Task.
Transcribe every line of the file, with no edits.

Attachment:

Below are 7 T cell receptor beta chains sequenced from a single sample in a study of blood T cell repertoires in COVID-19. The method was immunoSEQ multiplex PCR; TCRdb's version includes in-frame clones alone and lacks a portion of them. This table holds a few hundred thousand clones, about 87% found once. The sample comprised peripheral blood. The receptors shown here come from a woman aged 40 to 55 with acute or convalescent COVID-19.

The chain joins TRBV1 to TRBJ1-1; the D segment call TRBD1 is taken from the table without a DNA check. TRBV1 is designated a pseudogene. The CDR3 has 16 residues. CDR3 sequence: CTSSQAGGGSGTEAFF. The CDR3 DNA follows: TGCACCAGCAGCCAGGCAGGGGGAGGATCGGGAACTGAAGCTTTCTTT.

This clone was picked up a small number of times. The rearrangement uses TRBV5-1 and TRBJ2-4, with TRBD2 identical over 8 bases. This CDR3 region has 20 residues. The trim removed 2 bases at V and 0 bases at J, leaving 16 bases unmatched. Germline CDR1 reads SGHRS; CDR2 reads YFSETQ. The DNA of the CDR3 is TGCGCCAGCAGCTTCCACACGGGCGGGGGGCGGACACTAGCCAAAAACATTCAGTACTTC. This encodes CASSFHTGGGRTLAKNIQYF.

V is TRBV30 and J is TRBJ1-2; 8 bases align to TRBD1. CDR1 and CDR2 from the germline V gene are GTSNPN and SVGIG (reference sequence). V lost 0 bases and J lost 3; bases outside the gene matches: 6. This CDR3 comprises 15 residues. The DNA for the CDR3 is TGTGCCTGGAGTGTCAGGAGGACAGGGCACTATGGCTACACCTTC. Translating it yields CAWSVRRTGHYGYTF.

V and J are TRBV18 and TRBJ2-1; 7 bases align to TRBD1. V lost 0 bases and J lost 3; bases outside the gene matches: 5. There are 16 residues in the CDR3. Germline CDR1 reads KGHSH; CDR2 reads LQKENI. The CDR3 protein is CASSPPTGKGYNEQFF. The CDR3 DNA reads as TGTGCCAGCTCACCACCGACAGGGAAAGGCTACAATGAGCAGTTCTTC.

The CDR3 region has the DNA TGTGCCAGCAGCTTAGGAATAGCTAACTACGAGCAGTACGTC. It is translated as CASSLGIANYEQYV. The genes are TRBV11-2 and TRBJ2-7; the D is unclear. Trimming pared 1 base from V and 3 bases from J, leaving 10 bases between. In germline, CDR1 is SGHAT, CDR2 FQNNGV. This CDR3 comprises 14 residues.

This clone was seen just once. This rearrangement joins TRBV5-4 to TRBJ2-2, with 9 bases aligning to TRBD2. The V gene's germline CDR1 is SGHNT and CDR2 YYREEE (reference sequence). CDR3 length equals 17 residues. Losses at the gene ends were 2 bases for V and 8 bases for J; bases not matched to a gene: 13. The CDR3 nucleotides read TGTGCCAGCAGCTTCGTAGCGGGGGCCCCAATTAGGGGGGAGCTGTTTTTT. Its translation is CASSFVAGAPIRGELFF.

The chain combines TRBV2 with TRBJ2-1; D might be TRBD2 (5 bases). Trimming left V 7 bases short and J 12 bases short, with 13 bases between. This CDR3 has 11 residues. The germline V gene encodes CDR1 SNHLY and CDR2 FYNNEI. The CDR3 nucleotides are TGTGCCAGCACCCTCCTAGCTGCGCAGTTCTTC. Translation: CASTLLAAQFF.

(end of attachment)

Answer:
Below are 7 T cell receptor beta chains sequenced from a single sample in a study of blood T cell repertoires in COVID-19. The method was immunoSEQ multiplex PCR; TCRdb's version includes in-frame clones alone and lacks a portion of them. This table holds a few hundred thousand clones, about 87% found once. The sample comprised peripheral blood. The receptors shown here come from a woman aged 40 to 55 with acute or convalescent COVID-19.

The chain joins TRBV1 to TRBJ1-1; the D segment call TRBD1 is taken from the table without a DNA check. TRBV1 is designated a pseudogene. The CDR3 has 16 residues. CDR3 sequence: CTSSQAGGGSGTEAFF. The CDR3 DNA follows: TGCACCAGCAGCCAGGCAGGGGGAGGATCGGGAACTGAAGCTTTCTTT.

This clone was picked up a small number of times. The rearrangement uses TRBV5-1 and TRBJ2-4, with TRBD2 identical over 8 bases. This CDR3 region has 20 residues. The trim removed 2 bases at V and 0 bases at J, leaving 16 bases unmatched. Germline CDR1 reads SGHRS; CDR2 reads YFSETQ. The DNA of the CDR3 is TGCGCCAGCAGCTTCCACACGGGCGGGGGGCGGACACTAGCCAAAAACATTCAGTACTTC. This encodes CASSFHTGGGRTLAKNIQYF.

V is TRBV30 and J is TRBJ1-2; 8 bases align to TRBD1. CDR1 and CDR2 from the germline V gene are GTSNPN and SVGIG (reference sequence). V lost 0 bases and J lost 3; bases outside the gene matches: 6. This CDR3 comprises 15 residues. The DNA for the CDR3 is TGTGCCTGGAGTGTCAGGAGGACAGGGCACTATGGCTACACCTTC. Translating it yields CAWSVRRTGHYGYTF.

V and J are TRBV18 and TRBJ2-1; 7 bases align to TRBD1. V lost 0 bases and J lost 3; bases outside the gene matches: 5. There are 16 residues in the CDR3. Germline CDR1 reads KGHSH; CDR2 reads LQKENI. The CDR3 protein is CASSPPTGKGYNEQFF. The CDR3 DNA reads as TGTGCCAGCTCACCACCGACAGGGAAAGGCTACAATGAGCAGTTCTTC.

The CDR3 region has the DNA TGTGCCAGCAGCTTAGGAATAGCTAACTACGAGCAGTACGTC. It is translated as CASSLGIANYEQYV. The genes are TRBV11-2 and TRBJ2-7; the D is unclear. Trimming pared 1 base from V and 3 bases from J, leaving 10 bases between. In germline, CDR1 is SGHAT, CDR2 FQNNGV. This CDR3 comprises 14 residues.

This clone was seen just once. This rearrangement joins TRBV5-4 to TRBJ2-2, with 9 bases aligning to TRBD2. The V gene's germline CDR1 is SGHNT and CDR2 YYREEE (reference sequence). CDR3 length equals 17 residues. Losses at the gene ends were 2 bases for V and 8 bases for J; bases not matched to a gene: 13. The CDR3 nucleotides read TGTGCCAGCAGCTTCGTAGCGGGGGCCCCAATTAGGGGGGAGCTGTTTTTT. Its translation is CASSFVAGAPIRGELFF.

The chain combines TRBV2 with TRBJ2-1; D might be TRBD2 (5 bases). Trimming left V 7 bases short and J 12 bases short, with 13 bases between. This CDR3 has 11 residues. The germline V gene encodes CDR1 SNHLY and CDR2 FYNNEI. The CDR3 nucleotides are TGTGCCAGCACCCTCCTAGCTGCGCAGTTCTTC. Translation: CASTLLAAQFF.